That’s one of the ways triggers work. They lie hidden beneath the surface, in the unconscious until one day something happens that reminds the deep down and it affects you in a strong way with feelings rising that are at once familiar and unfamiliar and they are uncontrollable. Not uncontrollable in your reaction, although sometimes, but you can’t control being affected by it in whatever way you are.

On a conscious level, I didn’t go strawberry picking until my first son was old enough. I didn’t have any other opportunities really, growing up in suburbia, no strawberry patches where we lived, but if I thought about being on a school bus alone I was brought back to that day. When I thought about strawberry picking, even the day I went with my son, it came back to me. I wouldn’t call these triggers as much as memories associated with those very specific instances but it’s very similar to triggers that many (including me) feel much more strongly.

The bullying I experienced a few months ago was different. For one thing, I’m in my forties and my bully is well into his adulthood. For another thing, I forgot that not everyone works in the logical and open-minded section of the world. I was silly enough to think that if I spoke to this person rationally, he would realize how abusive and (verbally) violent he was being. I was wrong about that. For the third thing, this is the internet and people take their anonymity to cause more harm than good very seriously. Up until this point, I had been lucky enough to have experienced the latter folks – the compassionate, the kind, the helpful. This change was a surprise and fairly or not, I was still taken aback by the cruelty of it.

I’m sure this sounds naïve, especially for a forty-something mother of three, but I’ve always believed the best in people and this behavior was beyond my comprehension.

Having said that, I still believe that, but my eyes are opened a little wider and I parse my words a little more. I worry about offending people even though I can’t control how people will react to my words or my actions. I try not to let bullies affect me, but it’s hard not to. When it happens, I’m twelve again. I’m hurt, but I don’t want to rock the boat; I don’t want to make things worse for myself.

It’s fear, plain and simple.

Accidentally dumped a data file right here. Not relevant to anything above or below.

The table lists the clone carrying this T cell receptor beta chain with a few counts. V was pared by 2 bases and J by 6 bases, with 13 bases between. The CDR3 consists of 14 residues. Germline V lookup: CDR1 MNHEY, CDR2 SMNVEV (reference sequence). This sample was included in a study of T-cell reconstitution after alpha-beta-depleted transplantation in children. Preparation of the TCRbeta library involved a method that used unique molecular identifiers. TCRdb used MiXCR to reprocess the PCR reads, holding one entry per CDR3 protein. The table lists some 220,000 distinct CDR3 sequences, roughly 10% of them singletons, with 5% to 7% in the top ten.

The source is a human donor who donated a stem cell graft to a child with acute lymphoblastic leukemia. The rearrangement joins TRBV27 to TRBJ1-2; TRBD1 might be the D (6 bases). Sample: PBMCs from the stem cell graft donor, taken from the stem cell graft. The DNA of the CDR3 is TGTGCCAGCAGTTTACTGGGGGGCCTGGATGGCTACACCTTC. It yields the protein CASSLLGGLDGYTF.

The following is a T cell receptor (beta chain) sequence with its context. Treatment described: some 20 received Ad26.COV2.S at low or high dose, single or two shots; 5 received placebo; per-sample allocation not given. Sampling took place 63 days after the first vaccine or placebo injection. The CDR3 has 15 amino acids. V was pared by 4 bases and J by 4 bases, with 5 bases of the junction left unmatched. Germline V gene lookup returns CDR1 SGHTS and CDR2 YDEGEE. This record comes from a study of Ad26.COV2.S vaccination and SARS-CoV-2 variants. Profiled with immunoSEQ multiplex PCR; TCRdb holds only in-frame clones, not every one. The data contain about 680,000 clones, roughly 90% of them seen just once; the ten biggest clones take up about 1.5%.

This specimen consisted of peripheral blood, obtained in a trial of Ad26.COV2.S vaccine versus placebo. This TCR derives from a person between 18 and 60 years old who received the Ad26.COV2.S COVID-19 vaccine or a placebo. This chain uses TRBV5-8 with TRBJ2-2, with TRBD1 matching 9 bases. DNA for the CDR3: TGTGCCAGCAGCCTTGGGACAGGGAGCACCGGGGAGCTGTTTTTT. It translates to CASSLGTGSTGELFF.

And it’s wrong for other people to make us feel that way; to the point that we change who we are to avoid them.

I chose this week to talk about my bullying occurrences for a reason.  This has been Transgender Visibility/Awareness Week, culminating yesterday with the fifteenth Transgender Day of Remembrance, memorializing those transgender people who die violently each year.

If all we think of is the bullying, that’s bad enough, but coupled with the transphobia and violence especially against trans women of color, although trans men are not immune, it’s nearly epidemic.

It’s not a simple case of being bullied for who you are, for how you present yourself, but to fear for your life in a very literal way, knowing that if you meet a violent death it will probably be horrible. The bullying that comes for others after one of these murders must be terror inducing. I mean I get panic attacks thinking about my experiences and even with those, I’m not afraid of dying violently. There must be something alarming about hearing that someone like you deserved to die because of how they present themselves, how they identify.

For simply being themselves and living authentically like the rest of us try to do, they are given a death sentence, and for many this comes after a series of torture and abuse apart from the everyday kinds of side-eyes and bullying trans people face.

That’s why for me, it’s important to draw attention to every death, every torture that’s publicized in the news, every misgendering, every transphobic word that those of us not in the community don’t see as hurtful because we simply can’t understand how hurtful it is.

For every one that’s publicized there are inestimable numbers that are not reported to the authorities or the media.

Whether you know someone personally who’s been bullied for their gender identity or not, this is the responsibility for all of us to make everyone feel safe in their space, and in their skin on their own terms.

Be supportive, but be careful not to bully them into conforming to what you feel are your rights to information and take care not to put three dimensional people into a one dimensional box. Take care not to label those who choose not to use labels, and don’t assume you know better than the individual person. That probably should go for everyone you meet, not only trans people.

For those of us not in the trans community, it’s brought to us once a year as a day of remembrance, after the murders have already happened. For the trans community this is every day, and they can’t click the next link to avoid it.

Trans people are not a cause. Stopping the transphobic bullying and epidemic levels of murder in their community is a cause, and one that we need to focus on until there is no need for more days of remembrance.

REPOST: What is Bullying?


What is bullying?

According to the Webster’s Online Dictionary, bullying is “the act of intimidating a weaker person to make them do something.” It is also defined as “tending to browbeat others,” and its synonyms include intimidation (noun), domineering, and blustery (adjectives).